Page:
AUSTIN (KXAN) - Jarno's nose knows when something isn't right. The K-9 has worked with his handler, Sgt. Eric Johanson, at the University of Texas at Austin-Police Department for the past four years. With heightened concern in the community following three package explosions, Johanson explains how Jarno works in similar situations to find dangerous substances.
He says how long a bomb-sniffing dog can work in investigation depends on the dog's condition and the weather. When bomb-sniffing dogs are investigating, they're looking for different odors.
"From commercial-grade explosives to homemade explosives," Johanson said. "They can sniff out 20 different odors."
He adds a package can be cleared very quickly and trained dogs can alert just as quick.
"As soon as he puts his nose on it," Johanson said.
Once a suspicious item is found, Johanson is alerted and says the next step is to search the package at hand. While UTPD is not assisting the Austin police department with the three explosions investigation, the Department of Public Safety is working alongside APD investigators. DPS keeps six bomb-sniffing dogs at the Capitol.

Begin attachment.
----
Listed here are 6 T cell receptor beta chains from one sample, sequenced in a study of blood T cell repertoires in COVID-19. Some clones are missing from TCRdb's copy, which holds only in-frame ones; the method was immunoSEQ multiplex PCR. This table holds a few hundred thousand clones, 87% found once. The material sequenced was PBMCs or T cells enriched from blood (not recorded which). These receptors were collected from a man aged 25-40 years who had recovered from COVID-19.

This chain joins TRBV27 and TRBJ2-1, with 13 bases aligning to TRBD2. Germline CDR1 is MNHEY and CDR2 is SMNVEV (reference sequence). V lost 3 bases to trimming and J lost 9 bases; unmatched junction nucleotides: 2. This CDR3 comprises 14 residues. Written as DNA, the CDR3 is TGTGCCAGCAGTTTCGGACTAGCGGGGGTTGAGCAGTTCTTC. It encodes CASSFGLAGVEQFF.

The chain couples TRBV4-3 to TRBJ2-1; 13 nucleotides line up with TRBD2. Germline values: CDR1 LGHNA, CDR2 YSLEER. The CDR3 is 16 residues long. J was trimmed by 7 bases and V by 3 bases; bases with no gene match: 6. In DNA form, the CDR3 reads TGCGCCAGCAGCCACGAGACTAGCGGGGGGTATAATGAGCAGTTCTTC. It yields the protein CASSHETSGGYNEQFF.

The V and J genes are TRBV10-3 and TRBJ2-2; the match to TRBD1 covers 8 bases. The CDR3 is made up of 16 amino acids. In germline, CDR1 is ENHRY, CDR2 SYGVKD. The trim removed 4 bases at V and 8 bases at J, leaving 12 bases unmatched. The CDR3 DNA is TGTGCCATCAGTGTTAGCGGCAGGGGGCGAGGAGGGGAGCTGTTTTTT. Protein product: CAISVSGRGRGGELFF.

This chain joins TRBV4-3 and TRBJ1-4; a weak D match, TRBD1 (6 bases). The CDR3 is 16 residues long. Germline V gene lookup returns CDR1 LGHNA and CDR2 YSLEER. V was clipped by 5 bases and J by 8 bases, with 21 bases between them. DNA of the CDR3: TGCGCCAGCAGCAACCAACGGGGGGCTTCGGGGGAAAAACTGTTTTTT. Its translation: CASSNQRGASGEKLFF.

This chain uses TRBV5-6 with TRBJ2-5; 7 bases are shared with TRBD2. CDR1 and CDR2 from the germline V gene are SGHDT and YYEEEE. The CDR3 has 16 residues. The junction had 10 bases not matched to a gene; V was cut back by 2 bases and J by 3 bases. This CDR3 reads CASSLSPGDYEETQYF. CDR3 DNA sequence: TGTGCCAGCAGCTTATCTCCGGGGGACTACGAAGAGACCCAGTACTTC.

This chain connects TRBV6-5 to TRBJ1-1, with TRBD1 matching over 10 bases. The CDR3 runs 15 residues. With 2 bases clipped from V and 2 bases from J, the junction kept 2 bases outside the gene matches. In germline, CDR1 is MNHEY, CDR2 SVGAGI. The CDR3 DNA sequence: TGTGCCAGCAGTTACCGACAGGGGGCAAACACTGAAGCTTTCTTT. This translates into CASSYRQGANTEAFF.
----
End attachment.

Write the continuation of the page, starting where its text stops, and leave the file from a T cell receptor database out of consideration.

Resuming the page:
Johanson says even at UT, there's a need for bomb-sniffing dogs.
"Domestic terrorism is growing," he said. "We have a lot of VIPs come to campus and we have a lot of events so it's good to stay ahead of any dangers."
- Copyright 2018 Nexstar Broadcasting, Inc. All rights reserved. This material may not be published, broadcast, rewritten, or redistributed.
- Austin bombing suspect's uncle says he was smart, kind
- Global tourism predicted to slow after best year ever
- How police finally found the Austin bomber
- Budget deal includes wildfire disaster fund to end borrowing